By Robert Benedict
For any solar neophytes, as well as outside industry experts who may not have a handle on the specifics, community solar projects can be described as ownership and subscription programs. This business model allows participants to own or be a third party to the program, enabling them to share the energy generated. Rather than build on their own property (impractical for most apartment dwellers), community solar customers benefit from the power produced by their share of the system. The Subscription model allows participants to become subscribers, so they pay a lower price for the electricity sourced from the community solar farm. They don't own the panels, but they can buy their power at a reduced rate.
When projects are ownership-based, you can either purchase their panels up-front or finance them through a loan (provided by the project developer or your bank). In this way, ownership-based community solar models are very similar to purchasing a rooftop system. The main difference is that no system will be installed on your roof or property. Instead, you own a set number of panels in the array, or a certain number of watts out of the solar project's total capacity.
In ownership programs, you can only purchase enough shares to meet your annual electricity usage. A matching proportion of the project's actual output is credited to you through your electricity bill or some other arrangement with the project administrator.
Ownership-based projects can be complicated to develop and administer. The ownership factor can be a barrier to entry for those who do not have the capital or credit rating necessary to get involved. Complications arise when the project is initiated by the community hoping to benefit. Another hurdle occurs when distributing the solar investment tax credit (ITC) incentive if the project developer does not have a substantial tax liability.
In subscription-based community solar programs, participation is more fluid; A third party or a utility company will invest in, develop, and own the solar community project, allowing them to take advantage of associated tax credits and extend an opportunity to the public to participate.
Program details will vary, but most require no upfront fees to join while offering savings right away. In this case, subscribing to a community solar project is akin to signing up for a green power program, except that instead of paying a premium for clean electricity, participants typically pay a lower price for their electricity.
As with ownership-based projects, there are limitations on participation with many subscription programs. Depending on your state and utility company, you may need to reside within a certain distance from the community solar project; your utility's coverage area can affect your eligibility to join the program. Many community solar companies also limit how much electricity you can receive from the project (investing in 120 percent of average electricity consumption being the rule-of-thumb upper limit).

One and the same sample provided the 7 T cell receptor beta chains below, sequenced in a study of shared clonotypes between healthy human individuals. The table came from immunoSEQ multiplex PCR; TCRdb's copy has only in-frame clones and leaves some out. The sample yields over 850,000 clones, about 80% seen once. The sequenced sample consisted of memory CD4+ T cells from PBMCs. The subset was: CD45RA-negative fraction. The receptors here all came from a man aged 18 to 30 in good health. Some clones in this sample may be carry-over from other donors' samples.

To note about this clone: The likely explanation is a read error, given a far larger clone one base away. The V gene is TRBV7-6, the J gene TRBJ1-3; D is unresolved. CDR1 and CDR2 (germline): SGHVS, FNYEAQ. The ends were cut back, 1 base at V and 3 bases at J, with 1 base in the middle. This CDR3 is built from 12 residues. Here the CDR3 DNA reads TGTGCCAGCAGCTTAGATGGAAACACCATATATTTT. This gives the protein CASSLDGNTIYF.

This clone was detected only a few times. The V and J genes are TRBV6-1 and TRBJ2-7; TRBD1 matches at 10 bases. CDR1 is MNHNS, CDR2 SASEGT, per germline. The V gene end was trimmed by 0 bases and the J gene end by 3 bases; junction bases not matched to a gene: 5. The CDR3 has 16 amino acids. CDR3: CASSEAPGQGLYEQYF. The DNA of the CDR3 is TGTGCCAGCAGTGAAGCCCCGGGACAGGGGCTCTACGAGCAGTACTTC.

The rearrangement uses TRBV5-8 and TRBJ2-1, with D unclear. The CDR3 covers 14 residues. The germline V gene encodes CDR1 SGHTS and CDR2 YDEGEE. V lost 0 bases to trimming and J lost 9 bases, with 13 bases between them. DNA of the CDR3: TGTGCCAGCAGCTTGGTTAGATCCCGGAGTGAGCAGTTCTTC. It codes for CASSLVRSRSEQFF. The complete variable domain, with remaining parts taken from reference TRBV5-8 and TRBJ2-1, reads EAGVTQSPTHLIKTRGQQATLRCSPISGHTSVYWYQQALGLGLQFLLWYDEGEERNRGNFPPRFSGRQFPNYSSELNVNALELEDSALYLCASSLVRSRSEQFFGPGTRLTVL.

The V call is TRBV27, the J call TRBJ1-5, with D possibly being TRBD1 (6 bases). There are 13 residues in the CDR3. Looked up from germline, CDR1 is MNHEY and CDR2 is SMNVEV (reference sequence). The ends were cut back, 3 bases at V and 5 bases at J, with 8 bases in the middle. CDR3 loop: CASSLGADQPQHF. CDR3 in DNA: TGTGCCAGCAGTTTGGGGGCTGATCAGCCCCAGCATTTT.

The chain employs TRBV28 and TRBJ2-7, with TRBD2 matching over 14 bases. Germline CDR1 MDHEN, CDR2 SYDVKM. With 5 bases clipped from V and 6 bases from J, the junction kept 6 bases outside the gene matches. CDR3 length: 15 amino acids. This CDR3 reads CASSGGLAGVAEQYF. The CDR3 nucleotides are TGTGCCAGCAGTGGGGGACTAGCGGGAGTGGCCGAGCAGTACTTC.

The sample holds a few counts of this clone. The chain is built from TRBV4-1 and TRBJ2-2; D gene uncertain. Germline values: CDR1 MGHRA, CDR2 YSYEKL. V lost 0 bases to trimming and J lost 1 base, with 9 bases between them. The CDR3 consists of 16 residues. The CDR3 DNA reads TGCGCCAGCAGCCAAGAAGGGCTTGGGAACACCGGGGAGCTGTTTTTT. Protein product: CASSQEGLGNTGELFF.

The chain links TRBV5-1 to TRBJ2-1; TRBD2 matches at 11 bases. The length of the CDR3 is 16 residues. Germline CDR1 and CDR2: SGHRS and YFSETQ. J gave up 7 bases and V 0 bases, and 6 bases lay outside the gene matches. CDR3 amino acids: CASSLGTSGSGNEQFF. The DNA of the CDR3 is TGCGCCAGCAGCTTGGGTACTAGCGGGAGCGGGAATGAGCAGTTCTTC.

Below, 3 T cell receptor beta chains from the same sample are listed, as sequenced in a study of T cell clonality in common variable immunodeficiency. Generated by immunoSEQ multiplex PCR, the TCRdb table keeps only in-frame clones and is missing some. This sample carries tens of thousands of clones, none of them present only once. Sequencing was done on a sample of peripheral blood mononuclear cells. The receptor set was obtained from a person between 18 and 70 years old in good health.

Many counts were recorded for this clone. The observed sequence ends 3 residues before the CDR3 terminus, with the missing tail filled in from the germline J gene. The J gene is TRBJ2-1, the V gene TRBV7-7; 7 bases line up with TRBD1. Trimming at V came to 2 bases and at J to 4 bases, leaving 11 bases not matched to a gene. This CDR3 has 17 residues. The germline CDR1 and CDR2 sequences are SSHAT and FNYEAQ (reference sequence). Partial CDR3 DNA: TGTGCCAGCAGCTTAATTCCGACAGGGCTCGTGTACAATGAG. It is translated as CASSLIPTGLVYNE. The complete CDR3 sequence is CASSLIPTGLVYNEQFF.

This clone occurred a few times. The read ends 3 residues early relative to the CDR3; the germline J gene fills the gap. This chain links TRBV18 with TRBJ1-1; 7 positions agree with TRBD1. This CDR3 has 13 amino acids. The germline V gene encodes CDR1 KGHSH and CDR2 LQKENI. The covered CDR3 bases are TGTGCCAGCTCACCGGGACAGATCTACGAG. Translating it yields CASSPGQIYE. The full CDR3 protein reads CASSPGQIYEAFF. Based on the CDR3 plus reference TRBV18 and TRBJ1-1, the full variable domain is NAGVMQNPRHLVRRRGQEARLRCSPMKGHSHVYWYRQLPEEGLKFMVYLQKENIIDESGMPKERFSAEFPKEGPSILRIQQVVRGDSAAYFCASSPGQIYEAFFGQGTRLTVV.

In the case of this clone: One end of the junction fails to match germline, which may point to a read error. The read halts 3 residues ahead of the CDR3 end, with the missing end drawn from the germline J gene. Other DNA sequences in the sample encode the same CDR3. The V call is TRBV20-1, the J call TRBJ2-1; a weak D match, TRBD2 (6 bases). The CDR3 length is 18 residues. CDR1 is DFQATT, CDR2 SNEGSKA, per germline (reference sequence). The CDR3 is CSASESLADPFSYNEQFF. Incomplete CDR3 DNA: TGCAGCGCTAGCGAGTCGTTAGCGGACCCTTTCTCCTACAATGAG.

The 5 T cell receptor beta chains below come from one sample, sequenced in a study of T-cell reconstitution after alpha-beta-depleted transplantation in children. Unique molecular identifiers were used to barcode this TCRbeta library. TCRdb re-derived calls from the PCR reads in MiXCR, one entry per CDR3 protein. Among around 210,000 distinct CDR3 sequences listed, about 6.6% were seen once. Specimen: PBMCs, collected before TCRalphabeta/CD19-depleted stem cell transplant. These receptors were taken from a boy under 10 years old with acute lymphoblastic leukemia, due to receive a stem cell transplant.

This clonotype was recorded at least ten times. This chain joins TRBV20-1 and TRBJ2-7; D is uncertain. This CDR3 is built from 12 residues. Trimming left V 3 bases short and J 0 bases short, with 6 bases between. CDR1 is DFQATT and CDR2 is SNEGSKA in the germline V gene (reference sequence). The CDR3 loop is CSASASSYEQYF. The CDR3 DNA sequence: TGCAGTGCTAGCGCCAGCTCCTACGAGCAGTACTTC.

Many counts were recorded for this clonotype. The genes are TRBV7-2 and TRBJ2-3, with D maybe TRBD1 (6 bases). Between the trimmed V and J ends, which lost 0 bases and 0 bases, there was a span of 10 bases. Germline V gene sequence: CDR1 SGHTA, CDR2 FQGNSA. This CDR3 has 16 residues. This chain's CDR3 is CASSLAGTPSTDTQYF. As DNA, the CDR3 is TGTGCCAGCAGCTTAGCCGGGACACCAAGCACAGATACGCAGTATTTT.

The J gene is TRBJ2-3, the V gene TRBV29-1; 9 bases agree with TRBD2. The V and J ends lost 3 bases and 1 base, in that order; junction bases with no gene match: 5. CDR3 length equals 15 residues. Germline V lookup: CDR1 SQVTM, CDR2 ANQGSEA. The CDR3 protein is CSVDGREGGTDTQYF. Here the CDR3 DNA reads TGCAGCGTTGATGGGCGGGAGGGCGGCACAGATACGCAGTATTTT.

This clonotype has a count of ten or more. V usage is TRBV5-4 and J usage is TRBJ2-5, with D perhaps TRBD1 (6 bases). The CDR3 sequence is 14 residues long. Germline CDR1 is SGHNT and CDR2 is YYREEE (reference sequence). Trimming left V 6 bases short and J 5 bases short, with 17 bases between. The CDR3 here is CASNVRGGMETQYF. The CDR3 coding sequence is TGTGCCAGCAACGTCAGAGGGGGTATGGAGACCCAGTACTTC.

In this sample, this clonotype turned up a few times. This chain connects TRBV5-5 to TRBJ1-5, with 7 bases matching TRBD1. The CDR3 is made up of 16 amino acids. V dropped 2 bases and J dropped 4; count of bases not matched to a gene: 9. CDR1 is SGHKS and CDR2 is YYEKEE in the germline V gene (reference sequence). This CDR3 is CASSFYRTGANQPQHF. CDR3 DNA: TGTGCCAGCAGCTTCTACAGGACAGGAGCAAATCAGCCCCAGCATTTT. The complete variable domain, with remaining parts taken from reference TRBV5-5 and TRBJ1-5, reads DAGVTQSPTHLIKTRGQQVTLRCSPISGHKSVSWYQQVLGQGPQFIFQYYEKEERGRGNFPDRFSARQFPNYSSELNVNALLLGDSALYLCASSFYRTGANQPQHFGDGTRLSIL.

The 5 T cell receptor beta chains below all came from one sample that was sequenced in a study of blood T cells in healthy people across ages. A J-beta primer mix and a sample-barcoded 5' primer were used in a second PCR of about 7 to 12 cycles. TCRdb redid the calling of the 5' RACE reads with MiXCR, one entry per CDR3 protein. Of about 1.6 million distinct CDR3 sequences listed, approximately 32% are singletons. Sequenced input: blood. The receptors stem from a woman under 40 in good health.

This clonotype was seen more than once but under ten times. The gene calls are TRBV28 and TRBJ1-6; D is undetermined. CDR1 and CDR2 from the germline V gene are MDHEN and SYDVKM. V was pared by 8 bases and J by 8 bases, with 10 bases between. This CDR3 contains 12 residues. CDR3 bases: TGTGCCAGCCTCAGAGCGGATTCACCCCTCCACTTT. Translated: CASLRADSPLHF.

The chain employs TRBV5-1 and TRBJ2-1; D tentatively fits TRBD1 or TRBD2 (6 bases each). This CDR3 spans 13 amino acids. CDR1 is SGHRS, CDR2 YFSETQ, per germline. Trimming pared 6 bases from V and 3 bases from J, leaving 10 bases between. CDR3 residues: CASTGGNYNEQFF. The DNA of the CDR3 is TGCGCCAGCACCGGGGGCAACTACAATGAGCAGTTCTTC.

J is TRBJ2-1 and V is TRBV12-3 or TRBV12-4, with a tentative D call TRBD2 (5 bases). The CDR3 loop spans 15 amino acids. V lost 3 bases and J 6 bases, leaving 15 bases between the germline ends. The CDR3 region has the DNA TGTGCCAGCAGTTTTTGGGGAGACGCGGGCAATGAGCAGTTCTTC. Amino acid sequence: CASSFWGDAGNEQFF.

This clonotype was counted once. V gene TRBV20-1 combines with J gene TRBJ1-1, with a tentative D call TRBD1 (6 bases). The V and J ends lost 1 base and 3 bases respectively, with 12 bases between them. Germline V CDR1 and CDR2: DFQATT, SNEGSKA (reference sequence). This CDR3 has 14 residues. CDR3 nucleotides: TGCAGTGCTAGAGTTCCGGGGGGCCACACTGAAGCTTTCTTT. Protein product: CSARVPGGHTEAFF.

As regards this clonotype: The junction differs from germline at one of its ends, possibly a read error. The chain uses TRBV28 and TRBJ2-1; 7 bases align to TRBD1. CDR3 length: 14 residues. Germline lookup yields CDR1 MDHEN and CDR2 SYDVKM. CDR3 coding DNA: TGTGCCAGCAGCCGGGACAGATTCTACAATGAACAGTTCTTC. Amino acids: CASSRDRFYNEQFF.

Most subscription-based programs make it easy for you to sign up, and to cancel. For example, should you decide to opt-out or move to a different utility area, your energy share will become available to the next interested participant in line for the program.
Given all of these benefits, it's no surprise why community solar is becoming an increasingly popular offering from new energy companies, utilities, and more. With so many choices, it’s important for anyone considering a community solar program to comparison-shop across all available offers (including rooftop options) to find the one that offers the best value for them.
Thanks to Virtual Net Metering (VNM) and similar policies in a growing number of states, the community solar power option is gaining steam as the primary means for a growing number of people to participate in the benefits offered by solar power. Like net metering for rooftop solar systems, VNM and similar policies allow households and businesses to receive net metering credits associated with a renewable energy project installed at a remote location. These credits can be worth as much (or close to) what they would pay for electricity from their utility; every unit (kilowatt-hour or kWh). Electricity generated by the community solar farm will effectively reduce the participant's power bill, either as a one-for-one kilowatt-hour basis or equalling a monetary credit.
Because community solar allows people to go solar even if they do not own property or roof, it’s an attractive option for renters or those who live in shared buildings. Effectively, it lets them take advantage of a solar power plant whose electricity is shared by more than one property.
This is, of course, its the biggest benefit; community solar gives members of a community the option to buy electricity for less than they would ordinarily pay to their utility.
Robert Benedict is Chairman of Unicorn Solar Development, a California-based solar company serving all 50 states.